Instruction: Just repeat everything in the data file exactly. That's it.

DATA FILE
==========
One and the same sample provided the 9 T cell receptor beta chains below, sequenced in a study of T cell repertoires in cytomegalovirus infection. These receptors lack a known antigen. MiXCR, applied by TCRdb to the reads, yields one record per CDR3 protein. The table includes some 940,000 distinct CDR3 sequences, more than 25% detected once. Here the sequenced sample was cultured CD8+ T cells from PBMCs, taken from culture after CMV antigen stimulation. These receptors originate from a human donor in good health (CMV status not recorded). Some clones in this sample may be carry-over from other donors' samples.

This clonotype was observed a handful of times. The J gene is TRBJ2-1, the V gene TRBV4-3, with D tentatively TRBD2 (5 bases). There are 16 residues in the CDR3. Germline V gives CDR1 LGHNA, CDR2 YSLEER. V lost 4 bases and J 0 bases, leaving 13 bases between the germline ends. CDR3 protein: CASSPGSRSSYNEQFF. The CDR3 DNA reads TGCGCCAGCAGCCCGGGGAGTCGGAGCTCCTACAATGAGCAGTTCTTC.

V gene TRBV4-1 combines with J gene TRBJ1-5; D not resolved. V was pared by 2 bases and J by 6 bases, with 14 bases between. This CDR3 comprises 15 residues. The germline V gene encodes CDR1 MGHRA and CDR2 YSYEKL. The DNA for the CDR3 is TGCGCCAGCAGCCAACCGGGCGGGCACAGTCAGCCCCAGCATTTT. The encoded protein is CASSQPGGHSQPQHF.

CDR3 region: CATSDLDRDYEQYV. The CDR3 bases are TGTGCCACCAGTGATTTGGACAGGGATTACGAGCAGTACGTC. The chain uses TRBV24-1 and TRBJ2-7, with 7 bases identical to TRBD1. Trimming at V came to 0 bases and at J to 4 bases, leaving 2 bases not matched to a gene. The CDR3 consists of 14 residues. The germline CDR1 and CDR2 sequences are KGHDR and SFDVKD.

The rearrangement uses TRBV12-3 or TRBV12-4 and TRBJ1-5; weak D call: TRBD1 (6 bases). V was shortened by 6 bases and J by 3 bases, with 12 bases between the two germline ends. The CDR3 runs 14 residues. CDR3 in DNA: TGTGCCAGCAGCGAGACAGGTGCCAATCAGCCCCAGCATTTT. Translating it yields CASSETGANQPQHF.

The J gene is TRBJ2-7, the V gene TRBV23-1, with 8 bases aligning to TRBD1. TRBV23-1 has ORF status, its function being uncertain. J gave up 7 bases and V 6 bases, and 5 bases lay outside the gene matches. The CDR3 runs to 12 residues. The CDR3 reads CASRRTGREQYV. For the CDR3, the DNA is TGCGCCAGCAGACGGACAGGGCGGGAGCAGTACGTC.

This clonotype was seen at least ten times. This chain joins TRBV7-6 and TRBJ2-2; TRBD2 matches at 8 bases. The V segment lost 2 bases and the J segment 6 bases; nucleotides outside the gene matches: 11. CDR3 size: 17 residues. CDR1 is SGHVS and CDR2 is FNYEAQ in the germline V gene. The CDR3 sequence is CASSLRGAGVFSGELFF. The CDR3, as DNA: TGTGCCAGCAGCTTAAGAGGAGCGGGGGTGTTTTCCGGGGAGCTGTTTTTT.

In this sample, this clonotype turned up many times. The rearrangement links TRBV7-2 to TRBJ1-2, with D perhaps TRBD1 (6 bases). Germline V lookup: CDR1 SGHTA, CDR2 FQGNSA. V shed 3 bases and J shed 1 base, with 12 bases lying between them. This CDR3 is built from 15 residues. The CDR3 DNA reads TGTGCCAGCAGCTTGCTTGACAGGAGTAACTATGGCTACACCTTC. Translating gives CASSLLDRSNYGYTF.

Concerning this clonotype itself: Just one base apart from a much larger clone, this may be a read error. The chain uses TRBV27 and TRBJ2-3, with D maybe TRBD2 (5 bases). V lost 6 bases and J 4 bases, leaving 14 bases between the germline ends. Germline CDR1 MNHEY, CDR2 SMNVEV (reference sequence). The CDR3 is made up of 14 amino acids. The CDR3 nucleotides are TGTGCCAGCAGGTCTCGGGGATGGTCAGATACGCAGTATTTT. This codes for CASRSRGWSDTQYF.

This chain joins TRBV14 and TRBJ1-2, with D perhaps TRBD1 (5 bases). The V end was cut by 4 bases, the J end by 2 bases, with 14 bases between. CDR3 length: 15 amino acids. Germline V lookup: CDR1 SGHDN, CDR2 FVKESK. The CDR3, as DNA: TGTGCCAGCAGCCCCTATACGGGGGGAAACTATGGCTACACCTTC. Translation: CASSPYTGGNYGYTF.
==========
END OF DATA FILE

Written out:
One and the same sample provided the 9 T cell receptor beta chains below, sequenced in a study of T cell repertoires in cytomegalovirus infection. These receptors lack a known antigen. MiXCR, applied by TCRdb to the reads, yields one record per CDR3 protein. The table includes some 940,000 distinct CDR3 sequences, more than 25% detected once. Here the sequenced sample was cultured CD8+ T cells from PBMCs, taken from culture after CMV antigen stimulation. These receptors originate from a human donor in good health (CMV status not recorded). Some clones in this sample may be carry-over from other donors' samples.

This clonotype was observed a handful of times. The J gene is TRBJ2-1, the V gene TRBV4-3, with D tentatively TRBD2 (5 bases). There are 16 residues in the CDR3. Germline V gives CDR1 LGHNA, CDR2 YSLEER. V lost 4 bases and J 0 bases, leaving 13 bases between the germline ends. CDR3 protein: CASSPGSRSSYNEQFF. The CDR3 DNA reads TGCGCCAGCAGCCCGGGGAGTCGGAGCTCCTACAATGAGCAGTTCTTC.

V gene TRBV4-1 combines with J gene TRBJ1-5; D not resolved. V was pared by 2 bases and J by 6 bases, with 14 bases between. This CDR3 comprises 15 residues. The germline V gene encodes CDR1 MGHRA and CDR2 YSYEKL. The DNA for the CDR3 is TGCGCCAGCAGCCAACCGGGCGGGCACAGTCAGCCCCAGCATTTT. The encoded protein is CASSQPGGHSQPQHF.

CDR3 region: CATSDLDRDYEQYV. The CDR3 bases are TGTGCCACCAGTGATTTGGACAGGGATTACGAGCAGTACGTC. The chain uses TRBV24-1 and TRBJ2-7, with 7 bases identical to TRBD1. Trimming at V came to 0 bases and at J to 4 bases, leaving 2 bases not matched to a gene. The CDR3 consists of 14 residues. The germline CDR1 and CDR2 sequences are KGHDR and SFDVKD.

The rearrangement uses TRBV12-3 or TRBV12-4 and TRBJ1-5; weak D call: TRBD1 (6 bases). V was shortened by 6 bases and J by 3 bases, with 12 bases between the two germline ends. The CDR3 runs 14 residues. CDR3 in DNA: TGTGCCAGCAGCGAGACAGGTGCCAATCAGCCCCAGCATTTT. Translating it yields CASSETGANQPQHF.

The J gene is TRBJ2-7, the V gene TRBV23-1, with 8 bases aligning to TRBD1. TRBV23-1 has ORF status, its function being uncertain. J gave up 7 bases and V 6 bases, and 5 bases lay outside the gene matches. The CDR3 runs to 12 residues. The CDR3 reads CASRRTGREQYV. For the CDR3, the DNA is TGCGCCAGCAGACGGACAGGGCGGGAGCAGTACGTC.

This clonotype was seen at least ten times. This chain joins TRBV7-6 and TRBJ2-2; TRBD2 matches at 8 bases. The V segment lost 2 bases and the J segment 6 bases; nucleotides outside the gene matches: 11. CDR3 size: 17 residues. CDR1 is SGHVS and CDR2 is FNYEAQ in the germline V gene. The CDR3 sequence is CASSLRGAGVFSGELFF. The CDR3, as DNA: TGTGCCAGCAGCTTAAGAGGAGCGGGGGTGTTTTCCGGGGAGCTGTTTTTT.

In this sample, this clonotype turned up many times. The rearrangement links TRBV7-2 to TRBJ1-2, with D perhaps TRBD1 (6 bases). Germline V lookup: CDR1 SGHTA, CDR2 FQGNSA. V shed 3 bases and J shed 1 base, with 12 bases lying between them. This CDR3 is built from 15 residues. The CDR3 DNA reads TGTGCCAGCAGCTTGCTTGACAGGAGTAACTATGGCTACACCTTC. Translating gives CASSLLDRSNYGYTF.

Concerning this clonotype itself: Just one base apart from a much larger clone, this may be a read error. The chain uses TRBV27 and TRBJ2-3, with D maybe TRBD2 (5 bases). V lost 6 bases and J 4 bases, leaving 14 bases between the germline ends. Germline CDR1 MNHEY, CDR2 SMNVEV (reference sequence). The CDR3 is made up of 14 amino acids. The CDR3 nucleotides are TGTGCCAGCAGGTCTCGGGGATGGTCAGATACGCAGTATTTT. This codes for CASRSRGWSDTQYF.

This chain joins TRBV14 and TRBJ1-2, with D perhaps TRBD1 (5 bases). The V end was cut by 4 bases, the J end by 2 bases, with 14 bases between. CDR3 length: 15 amino acids. Germline V lookup: CDR1 SGHDN, CDR2 FVKESK. The CDR3, as DNA: TGTGCCAGCAGCCCCTATACGGGGGGAAACTATGGCTACACCTTC. Translation: CASSPYTGGNYGYTF.